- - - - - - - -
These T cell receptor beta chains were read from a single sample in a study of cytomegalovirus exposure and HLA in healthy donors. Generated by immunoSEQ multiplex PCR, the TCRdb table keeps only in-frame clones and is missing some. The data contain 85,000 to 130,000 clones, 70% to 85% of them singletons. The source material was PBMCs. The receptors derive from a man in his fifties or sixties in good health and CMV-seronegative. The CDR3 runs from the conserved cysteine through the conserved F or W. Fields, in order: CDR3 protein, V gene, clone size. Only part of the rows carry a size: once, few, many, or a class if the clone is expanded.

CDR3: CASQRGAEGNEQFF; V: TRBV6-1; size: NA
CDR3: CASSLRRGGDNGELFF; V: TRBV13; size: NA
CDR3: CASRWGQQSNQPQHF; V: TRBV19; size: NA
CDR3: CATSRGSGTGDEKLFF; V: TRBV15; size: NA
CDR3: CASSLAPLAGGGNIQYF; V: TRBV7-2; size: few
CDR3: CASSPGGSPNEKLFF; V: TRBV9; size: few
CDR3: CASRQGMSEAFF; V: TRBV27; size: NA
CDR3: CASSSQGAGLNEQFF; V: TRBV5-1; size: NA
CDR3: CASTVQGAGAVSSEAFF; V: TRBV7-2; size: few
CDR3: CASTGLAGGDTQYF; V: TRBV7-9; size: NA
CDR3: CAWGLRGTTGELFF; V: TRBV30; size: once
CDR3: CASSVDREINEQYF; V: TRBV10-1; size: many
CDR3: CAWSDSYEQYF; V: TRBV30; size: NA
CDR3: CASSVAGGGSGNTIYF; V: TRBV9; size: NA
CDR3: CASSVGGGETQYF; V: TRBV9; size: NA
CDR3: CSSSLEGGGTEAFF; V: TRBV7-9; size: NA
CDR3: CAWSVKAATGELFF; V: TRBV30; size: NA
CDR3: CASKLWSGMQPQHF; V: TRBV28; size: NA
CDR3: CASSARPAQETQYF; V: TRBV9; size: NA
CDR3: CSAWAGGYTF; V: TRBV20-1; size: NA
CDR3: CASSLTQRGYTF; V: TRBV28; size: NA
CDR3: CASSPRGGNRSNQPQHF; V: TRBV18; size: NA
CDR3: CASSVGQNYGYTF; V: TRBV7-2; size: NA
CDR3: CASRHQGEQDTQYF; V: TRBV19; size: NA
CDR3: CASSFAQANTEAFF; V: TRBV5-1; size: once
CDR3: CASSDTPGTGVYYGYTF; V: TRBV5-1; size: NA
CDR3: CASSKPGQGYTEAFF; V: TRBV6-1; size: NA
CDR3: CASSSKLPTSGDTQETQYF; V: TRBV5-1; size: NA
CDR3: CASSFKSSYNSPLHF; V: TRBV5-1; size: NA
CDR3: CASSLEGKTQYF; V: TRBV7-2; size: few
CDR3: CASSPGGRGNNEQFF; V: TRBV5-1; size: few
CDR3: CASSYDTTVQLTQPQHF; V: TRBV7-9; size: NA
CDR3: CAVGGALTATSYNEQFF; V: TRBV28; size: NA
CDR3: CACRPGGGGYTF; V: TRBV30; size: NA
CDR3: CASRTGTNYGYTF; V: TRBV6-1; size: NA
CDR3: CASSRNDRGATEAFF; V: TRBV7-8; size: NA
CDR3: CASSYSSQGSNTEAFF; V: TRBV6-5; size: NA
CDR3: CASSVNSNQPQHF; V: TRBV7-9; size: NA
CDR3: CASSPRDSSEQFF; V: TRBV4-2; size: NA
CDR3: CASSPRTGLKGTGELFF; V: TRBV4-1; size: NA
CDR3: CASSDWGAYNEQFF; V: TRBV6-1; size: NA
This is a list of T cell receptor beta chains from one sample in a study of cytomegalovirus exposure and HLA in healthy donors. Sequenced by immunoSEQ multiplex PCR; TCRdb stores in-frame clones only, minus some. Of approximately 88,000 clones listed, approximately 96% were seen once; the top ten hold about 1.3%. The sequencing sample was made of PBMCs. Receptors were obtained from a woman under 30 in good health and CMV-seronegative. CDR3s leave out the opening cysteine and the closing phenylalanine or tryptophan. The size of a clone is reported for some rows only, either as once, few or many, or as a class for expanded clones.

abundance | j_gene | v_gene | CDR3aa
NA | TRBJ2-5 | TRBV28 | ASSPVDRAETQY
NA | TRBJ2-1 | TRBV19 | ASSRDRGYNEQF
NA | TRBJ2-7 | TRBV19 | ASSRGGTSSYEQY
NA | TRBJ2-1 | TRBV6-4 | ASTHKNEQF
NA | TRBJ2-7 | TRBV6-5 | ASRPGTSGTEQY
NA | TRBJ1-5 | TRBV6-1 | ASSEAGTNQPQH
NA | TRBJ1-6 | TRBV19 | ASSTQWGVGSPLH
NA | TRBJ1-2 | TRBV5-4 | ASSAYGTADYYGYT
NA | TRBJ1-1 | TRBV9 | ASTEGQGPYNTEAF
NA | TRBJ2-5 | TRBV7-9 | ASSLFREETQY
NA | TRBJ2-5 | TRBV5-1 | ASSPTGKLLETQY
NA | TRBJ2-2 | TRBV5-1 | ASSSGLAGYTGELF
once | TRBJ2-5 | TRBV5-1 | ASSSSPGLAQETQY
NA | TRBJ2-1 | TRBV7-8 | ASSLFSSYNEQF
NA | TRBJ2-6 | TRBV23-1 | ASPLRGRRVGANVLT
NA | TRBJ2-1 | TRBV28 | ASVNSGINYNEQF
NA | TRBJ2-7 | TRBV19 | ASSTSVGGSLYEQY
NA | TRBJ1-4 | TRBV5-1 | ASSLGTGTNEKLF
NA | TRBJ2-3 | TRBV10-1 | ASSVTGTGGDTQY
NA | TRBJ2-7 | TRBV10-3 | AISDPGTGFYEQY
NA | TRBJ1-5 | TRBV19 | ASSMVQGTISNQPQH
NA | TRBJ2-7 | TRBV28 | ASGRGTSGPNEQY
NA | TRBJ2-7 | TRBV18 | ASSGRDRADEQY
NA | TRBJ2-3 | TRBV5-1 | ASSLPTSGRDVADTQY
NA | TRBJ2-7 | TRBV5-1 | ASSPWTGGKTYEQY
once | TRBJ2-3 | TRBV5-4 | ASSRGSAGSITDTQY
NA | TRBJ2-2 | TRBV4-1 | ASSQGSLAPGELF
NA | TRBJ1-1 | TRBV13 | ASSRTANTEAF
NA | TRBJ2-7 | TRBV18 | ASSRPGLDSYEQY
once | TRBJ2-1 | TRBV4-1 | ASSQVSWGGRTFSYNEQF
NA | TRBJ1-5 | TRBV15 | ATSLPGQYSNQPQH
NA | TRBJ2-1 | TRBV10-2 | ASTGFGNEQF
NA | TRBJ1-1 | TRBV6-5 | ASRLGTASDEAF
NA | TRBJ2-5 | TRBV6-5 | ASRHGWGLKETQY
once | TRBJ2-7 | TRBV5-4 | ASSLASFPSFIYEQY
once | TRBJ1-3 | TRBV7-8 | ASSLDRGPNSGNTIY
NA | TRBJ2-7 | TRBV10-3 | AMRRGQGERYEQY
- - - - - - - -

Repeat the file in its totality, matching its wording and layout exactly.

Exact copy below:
These T cell receptor beta chains were read from a single sample in a study of cytomegalovirus exposure and HLA in healthy donors. Generated by immunoSEQ multiplex PCR, the TCRdb table keeps only in-frame clones and is missing some. The data contain 85,000 to 130,000 clones, 70% to 85% of them singletons. The source material was PBMCs. The receptors derive from a man in his fifties or sixties in good health and CMV-seronegative. The CDR3 runs from the conserved cysteine through the conserved F or W. Fields, in order: CDR3 protein, V gene, clone size. Only part of the rows carry a size: once, few, many, or a class if the clone is expanded.

CDR3: CASQRGAEGNEQFF; V: TRBV6-1; size: NA
CDR3: CASSLRRGGDNGELFF; V: TRBV13; size: NA
CDR3: CASRWGQQSNQPQHF; V: TRBV19; size: NA
CDR3: CATSRGSGTGDEKLFF; V: TRBV15; size: NA
CDR3: CASSLAPLAGGGNIQYF; V: TRBV7-2; size: few
CDR3: CASSPGGSPNEKLFF; V: TRBV9; size: few
CDR3: CASRQGMSEAFF; V: TRBV27; size: NA
CDR3: CASSSQGAGLNEQFF; V: TRBV5-1; size: NA
CDR3: CASTVQGAGAVSSEAFF; V: TRBV7-2; size: few
CDR3: CASTGLAGGDTQYF; V: TRBV7-9; size: NA
CDR3: CAWGLRGTTGELFF; V: TRBV30; size: once
CDR3: CASSVDREINEQYF; V: TRBV10-1; size: many
CDR3: CAWSDSYEQYF; V: TRBV30; size: NA
CDR3: CASSVAGGGSGNTIYF; V: TRBV9; size: NA
CDR3: CASSVGGGETQYF; V: TRBV9; size: NA
CDR3: CSSSLEGGGTEAFF; V: TRBV7-9; size: NA
CDR3: CAWSVKAATGELFF; V: TRBV30; size: NA
CDR3: CASKLWSGMQPQHF; V: TRBV28; size: NA
CDR3: CASSARPAQETQYF; V: TRBV9; size: NA
CDR3: CSAWAGGYTF; V: TRBV20-1; size: NA
CDR3: CASSLTQRGYTF; V: TRBV28; size: NA
CDR3: CASSPRGGNRSNQPQHF; V: TRBV18; size: NA
CDR3: CASSVGQNYGYTF; V: TRBV7-2; size: NA
CDR3: CASRHQGEQDTQYF; V: TRBV19; size: NA
CDR3: CASSFAQANTEAFF; V: TRBV5-1; size: once
CDR3: CASSDTPGTGVYYGYTF; V: TRBV5-1; size: NA
CDR3: CASSKPGQGYTEAFF; V: TRBV6-1; size: NA
CDR3: CASSSKLPTSGDTQETQYF; V: TRBV5-1; size: NA
CDR3: CASSFKSSYNSPLHF; V: TRBV5-1; size: NA
CDR3: CASSLEGKTQYF; V: TRBV7-2; size: few
CDR3: CASSPGGRGNNEQFF; V: TRBV5-1; size: few
CDR3: CASSYDTTVQLTQPQHF; V: TRBV7-9; size: NA
CDR3: CAVGGALTATSYNEQFF; V: TRBV28; size: NA
CDR3: CACRPGGGGYTF; V: TRBV30; size: NA
CDR3: CASRTGTNYGYTF; V: TRBV6-1; size: NA
CDR3: CASSRNDRGATEAFF; V: TRBV7-8; size: NA
CDR3: CASSYSSQGSNTEAFF; V: TRBV6-5; size: NA
CDR3: CASSVNSNQPQHF; V: TRBV7-9; size: NA
CDR3: CASSPRDSSEQFF; V: TRBV4-2; size: NA
CDR3: CASSPRTGLKGTGELFF; V: TRBV4-1; size: NA
CDR3: CASSDWGAYNEQFF; V: TRBV6-1; size: NA
This is a list of T cell receptor beta chains from one sample in a study of cytomegalovirus exposure and HLA in healthy donors. Sequenced by immunoSEQ multiplex PCR; TCRdb stores in-frame clones only, minus some. Of approximately 88,000 clones listed, approximately 96% were seen once; the top ten hold about 1.3%. The sequencing sample was made of PBMCs. Receptors were obtained from a woman under 30 in good health and CMV-seronegative. CDR3s leave out the opening cysteine and the closing phenylalanine or tryptophan. The size of a clone is reported for some rows only, either as once, few or many, or as a class for expanded clones.

abundance | j_gene | v_gene | CDR3aa
NA | TRBJ2-5 | TRBV28 | ASSPVDRAETQY
NA | TRBJ2-1 | TRBV19 | ASSRDRGYNEQF
NA | TRBJ2-7 | TRBV19 | ASSRGGTSSYEQY
NA | TRBJ2-1 | TRBV6-4 | ASTHKNEQF
NA | TRBJ2-7 | TRBV6-5 | ASRPGTSGTEQY
NA | TRBJ1-5 | TRBV6-1 | ASSEAGTNQPQH
NA | TRBJ1-6 | TRBV19 | ASSTQWGVGSPLH
NA | TRBJ1-2 | TRBV5-4 | ASSAYGTADYYGYT
NA | TRBJ1-1 | TRBV9 | ASTEGQGPYNTEAF
NA | TRBJ2-5 | TRBV7-9 | ASSLFREETQY
NA | TRBJ2-5 | TRBV5-1 | ASSPTGKLLETQY
NA | TRBJ2-2 | TRBV5-1 | ASSSGLAGYTGELF
once | TRBJ2-5 | TRBV5-1 | ASSSSPGLAQETQY
NA | TRBJ2-1 | TRBV7-8 | ASSLFSSYNEQF
NA | TRBJ2-6 | TRBV23-1 | ASPLRGRRVGANVLT
NA | TRBJ2-1 | TRBV28 | ASVNSGINYNEQF
NA | TRBJ2-7 | TRBV19 | ASSTSVGGSLYEQY
NA | TRBJ1-4 | TRBV5-1 | ASSLGTGTNEKLF
NA | TRBJ2-3 | TRBV10-1 | ASSVTGTGGDTQY
NA | TRBJ2-7 | TRBV10-3 | AISDPGTGFYEQY
NA | TRBJ1-5 | TRBV19 | ASSMVQGTISNQPQH
NA | TRBJ2-7 | TRBV28 | ASGRGTSGPNEQY
NA | TRBJ2-7 | TRBV18 | ASSGRDRADEQY
NA | TRBJ2-3 | TRBV5-1 | ASSLPTSGRDVADTQY
NA | TRBJ2-7 | TRBV5-1 | ASSPWTGGKTYEQY
once | TRBJ2-3 | TRBV5-4 | ASSRGSAGSITDTQY
NA | TRBJ2-2 | TRBV4-1 | ASSQGSLAPGELF
NA | TRBJ1-1 | TRBV13 | ASSRTANTEAF
NA | TRBJ2-7 | TRBV18 | ASSRPGLDSYEQY
once | TRBJ2-1 | TRBV4-1 | ASSQVSWGGRTFSYNEQF
NA | TRBJ1-5 | TRBV15 | ATSLPGQYSNQPQH
NA | TRBJ2-1 | TRBV10-2 | ASTGFGNEQF
NA | TRBJ1-1 | TRBV6-5 | ASRLGTASDEAF
NA | TRBJ2-5 | TRBV6-5 | ASRHGWGLKETQY
once | TRBJ2-7 | TRBV5-4 | ASSLASFPSFIYEQY
once | TRBJ1-3 | TRBV7-8 | ASSLDRGPNSGNTIY
NA | TRBJ2-7 | TRBV10-3 | AMRRGQGERYEQY